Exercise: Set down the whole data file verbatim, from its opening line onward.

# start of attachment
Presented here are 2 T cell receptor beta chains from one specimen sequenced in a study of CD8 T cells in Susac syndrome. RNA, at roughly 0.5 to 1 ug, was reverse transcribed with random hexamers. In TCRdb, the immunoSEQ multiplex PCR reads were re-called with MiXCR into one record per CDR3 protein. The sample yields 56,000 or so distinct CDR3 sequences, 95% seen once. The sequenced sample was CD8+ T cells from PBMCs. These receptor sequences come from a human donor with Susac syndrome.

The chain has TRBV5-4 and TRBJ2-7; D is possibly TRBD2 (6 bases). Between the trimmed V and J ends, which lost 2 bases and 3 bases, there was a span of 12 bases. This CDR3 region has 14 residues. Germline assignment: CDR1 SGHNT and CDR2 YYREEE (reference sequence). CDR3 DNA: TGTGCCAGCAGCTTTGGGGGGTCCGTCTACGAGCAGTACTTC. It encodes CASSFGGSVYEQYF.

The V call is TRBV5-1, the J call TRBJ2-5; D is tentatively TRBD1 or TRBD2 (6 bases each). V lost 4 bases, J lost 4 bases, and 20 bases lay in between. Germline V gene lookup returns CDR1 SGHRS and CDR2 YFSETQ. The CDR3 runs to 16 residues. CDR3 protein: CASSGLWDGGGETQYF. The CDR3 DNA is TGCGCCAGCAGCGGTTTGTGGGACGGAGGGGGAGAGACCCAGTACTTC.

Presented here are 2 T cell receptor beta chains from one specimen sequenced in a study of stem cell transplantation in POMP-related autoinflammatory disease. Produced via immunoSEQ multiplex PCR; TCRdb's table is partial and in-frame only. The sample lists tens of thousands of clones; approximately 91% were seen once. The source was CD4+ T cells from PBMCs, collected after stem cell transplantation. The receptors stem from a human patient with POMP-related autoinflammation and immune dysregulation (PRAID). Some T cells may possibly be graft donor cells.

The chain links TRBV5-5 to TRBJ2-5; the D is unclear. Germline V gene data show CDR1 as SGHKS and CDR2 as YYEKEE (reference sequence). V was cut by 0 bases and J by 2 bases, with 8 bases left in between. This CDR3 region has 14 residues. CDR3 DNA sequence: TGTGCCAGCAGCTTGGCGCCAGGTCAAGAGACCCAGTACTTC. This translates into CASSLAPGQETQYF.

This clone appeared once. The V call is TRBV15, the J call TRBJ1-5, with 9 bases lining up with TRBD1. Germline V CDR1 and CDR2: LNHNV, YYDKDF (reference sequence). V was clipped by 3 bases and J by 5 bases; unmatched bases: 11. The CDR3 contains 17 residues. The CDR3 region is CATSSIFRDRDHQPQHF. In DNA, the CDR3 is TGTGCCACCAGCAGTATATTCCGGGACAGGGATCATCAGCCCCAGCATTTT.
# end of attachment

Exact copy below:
Presented here are 2 T cell receptor beta chains from one specimen sequenced in a study of CD8 T cells in Susac syndrome. RNA, at roughly 0.5 to 1 ug, was reverse transcribed with random hexamers. In TCRdb, the immunoSEQ multiplex PCR reads were re-called with MiXCR into one record per CDR3 protein. The sample yields 56,000 or so distinct CDR3 sequences, 95% seen once. The sequenced sample was CD8+ T cells from PBMCs. These receptor sequences come from a human donor with Susac syndrome.

The chain has TRBV5-4 and TRBJ2-7; D is possibly TRBD2 (6 bases). Between the trimmed V and J ends, which lost 2 bases and 3 bases, there was a span of 12 bases. This CDR3 region has 14 residues. Germline assignment: CDR1 SGHNT and CDR2 YYREEE (reference sequence). CDR3 DNA: TGTGCCAGCAGCTTTGGGGGGTCCGTCTACGAGCAGTACTTC. It encodes CASSFGGSVYEQYF.

The V call is TRBV5-1, the J call TRBJ2-5; D is tentatively TRBD1 or TRBD2 (6 bases each). V lost 4 bases, J lost 4 bases, and 20 bases lay in between. Germline V gene lookup returns CDR1 SGHRS and CDR2 YFSETQ. The CDR3 runs to 16 residues. CDR3 protein: CASSGLWDGGGETQYF. The CDR3 DNA is TGCGCCAGCAGCGGTTTGTGGGACGGAGGGGGAGAGACCCAGTACTTC.

Presented here are 2 T cell receptor beta chains from one specimen sequenced in a study of stem cell transplantation in POMP-related autoinflammatory disease. Produced via immunoSEQ multiplex PCR; TCRdb's table is partial and in-frame only. The sample lists tens of thousands of clones; approximately 91% were seen once. The source was CD4+ T cells from PBMCs, collected after stem cell transplantation. The receptors stem from a human patient with POMP-related autoinflammation and immune dysregulation (PRAID). Some T cells may possibly be graft donor cells.

The chain links TRBV5-5 to TRBJ2-5; the D is unclear. Germline V gene data show CDR1 as SGHKS and CDR2 as YYEKEE (reference sequence). V was cut by 0 bases and J by 2 bases, with 8 bases left in between. This CDR3 region has 14 residues. CDR3 DNA sequence: TGTGCCAGCAGCTTGGCGCCAGGTCAAGAGACCCAGTACTTC. This translates into CASSLAPGQETQYF.

This clone appeared once. The V call is TRBV15, the J call TRBJ1-5, with 9 bases lining up with TRBD1. Germline V CDR1 and CDR2: LNHNV, YYDKDF (reference sequence). V was clipped by 3 bases and J by 5 bases; unmatched bases: 11. The CDR3 contains 17 residues. The CDR3 region is CATSSIFRDRDHQPQHF. In DNA, the CDR3 is TGTGCCACCAGCAGTATATTCCGGGACAGGGATCATCAGCCCCAGCATTTT.